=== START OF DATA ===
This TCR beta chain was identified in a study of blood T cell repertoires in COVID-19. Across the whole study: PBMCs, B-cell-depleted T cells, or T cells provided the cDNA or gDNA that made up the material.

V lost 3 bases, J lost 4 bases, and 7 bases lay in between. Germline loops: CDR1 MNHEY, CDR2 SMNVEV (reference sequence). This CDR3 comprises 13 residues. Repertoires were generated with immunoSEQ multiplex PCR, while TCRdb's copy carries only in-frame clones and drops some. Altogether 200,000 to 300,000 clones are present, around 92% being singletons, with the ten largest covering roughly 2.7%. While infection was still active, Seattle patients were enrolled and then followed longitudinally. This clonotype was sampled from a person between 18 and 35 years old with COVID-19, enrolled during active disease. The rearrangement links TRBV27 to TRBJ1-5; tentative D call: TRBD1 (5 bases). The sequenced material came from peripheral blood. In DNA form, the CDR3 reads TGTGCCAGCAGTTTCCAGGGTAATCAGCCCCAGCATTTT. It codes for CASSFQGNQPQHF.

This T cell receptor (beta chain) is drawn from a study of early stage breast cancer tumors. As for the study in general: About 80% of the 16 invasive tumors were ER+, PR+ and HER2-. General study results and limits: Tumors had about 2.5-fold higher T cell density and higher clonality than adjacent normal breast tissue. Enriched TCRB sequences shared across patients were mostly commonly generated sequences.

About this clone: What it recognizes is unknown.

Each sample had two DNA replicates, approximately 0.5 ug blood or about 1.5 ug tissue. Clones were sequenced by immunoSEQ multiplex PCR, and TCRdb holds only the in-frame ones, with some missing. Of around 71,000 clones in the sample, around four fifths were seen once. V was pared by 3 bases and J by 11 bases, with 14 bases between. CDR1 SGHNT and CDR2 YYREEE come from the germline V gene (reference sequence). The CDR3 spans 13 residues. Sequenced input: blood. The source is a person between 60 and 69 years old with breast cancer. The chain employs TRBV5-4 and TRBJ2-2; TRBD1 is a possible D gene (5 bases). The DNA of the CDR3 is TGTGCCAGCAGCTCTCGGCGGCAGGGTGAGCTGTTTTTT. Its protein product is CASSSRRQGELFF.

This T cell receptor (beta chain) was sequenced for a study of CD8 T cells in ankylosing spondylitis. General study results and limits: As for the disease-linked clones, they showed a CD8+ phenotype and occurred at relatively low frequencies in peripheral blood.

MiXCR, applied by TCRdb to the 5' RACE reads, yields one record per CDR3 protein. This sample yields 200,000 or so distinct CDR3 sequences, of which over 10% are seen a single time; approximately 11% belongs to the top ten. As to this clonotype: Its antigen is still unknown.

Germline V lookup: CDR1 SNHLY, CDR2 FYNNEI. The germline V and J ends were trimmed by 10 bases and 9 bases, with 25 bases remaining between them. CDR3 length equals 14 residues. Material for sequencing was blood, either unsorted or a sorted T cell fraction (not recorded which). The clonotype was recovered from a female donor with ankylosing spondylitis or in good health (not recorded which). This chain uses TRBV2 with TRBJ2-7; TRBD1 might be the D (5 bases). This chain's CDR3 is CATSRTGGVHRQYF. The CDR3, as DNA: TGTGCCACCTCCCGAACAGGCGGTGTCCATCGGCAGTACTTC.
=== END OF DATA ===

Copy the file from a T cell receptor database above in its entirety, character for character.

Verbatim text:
This TCR beta chain was identified in a study of blood T cell repertoires in COVID-19. Across the whole study: PBMCs, B-cell-depleted T cells, or T cells provided the cDNA or gDNA that made up the material.

V lost 3 bases, J lost 4 bases, and 7 bases lay in between. Germline loops: CDR1 MNHEY, CDR2 SMNVEV (reference sequence). This CDR3 comprises 13 residues. Repertoires were generated with immunoSEQ multiplex PCR, while TCRdb's copy carries only in-frame clones and drops some. Altogether 200,000 to 300,000 clones are present, around 92% being singletons, with the ten largest covering roughly 2.7%. While infection was still active, Seattle patients were enrolled and then followed longitudinally. This clonotype was sampled from a person between 18 and 35 years old with COVID-19, enrolled during active disease. The rearrangement links TRBV27 to TRBJ1-5; tentative D call: TRBD1 (5 bases). The sequenced material came from peripheral blood. In DNA form, the CDR3 reads TGTGCCAGCAGTTTCCAGGGTAATCAGCCCCAGCATTTT. It codes for CASSFQGNQPQHF.

This T cell receptor (beta chain) is drawn from a study of early stage breast cancer tumors. As for the study in general: About 80% of the 16 invasive tumors were ER+, PR+ and HER2-. General study results and limits: Tumors had about 2.5-fold higher T cell density and higher clonality than adjacent normal breast tissue. Enriched TCRB sequences shared across patients were mostly commonly generated sequences.

About this clone: What it recognizes is unknown.

Each sample had two DNA replicates, approximately 0.5 ug blood or about 1.5 ug tissue. Clones were sequenced by immunoSEQ multiplex PCR, and TCRdb holds only the in-frame ones, with some missing. Of around 71,000 clones in the sample, around four fifths were seen once. V was pared by 3 bases and J by 11 bases, with 14 bases between. CDR1 SGHNT and CDR2 YYREEE come from the germline V gene (reference sequence). The CDR3 spans 13 residues. Sequenced input: blood. The source is a person between 60 and 69 years old with breast cancer. The chain employs TRBV5-4 and TRBJ2-2; TRBD1 is a possible D gene (5 bases). The DNA of the CDR3 is TGTGCCAGCAGCTCTCGGCGGCAGGGTGAGCTGTTTTTT. Its protein product is CASSSRRQGELFF.

This T cell receptor (beta chain) was sequenced for a study of CD8 T cells in ankylosing spondylitis. General study results and limits: As for the disease-linked clones, they showed a CD8+ phenotype and occurred at relatively low frequencies in peripheral blood.

MiXCR, applied by TCRdb to the 5' RACE reads, yields one record per CDR3 protein. This sample yields 200,000 or so distinct CDR3 sequences, of which over 10% are seen a single time; approximately 11% belongs to the top ten. As to this clonotype: Its antigen is still unknown.

Germline V lookup: CDR1 SNHLY, CDR2 FYNNEI. The germline V and J ends were trimmed by 10 bases and 9 bases, with 25 bases remaining between them. CDR3 length equals 14 residues. Material for sequencing was blood, either unsorted or a sorted T cell fraction (not recorded which). The clonotype was recovered from a female donor with ankylosing spondylitis or in good health (not recorded which). This chain uses TRBV2 with TRBJ2-7; TRBD1 might be the D (5 bases). This chain's CDR3 is CATSRTGGVHRQYF. The CDR3, as DNA: TGTGCCACCTCCCGAACAGGCGGTGTCCATCGGCAGTACTTC.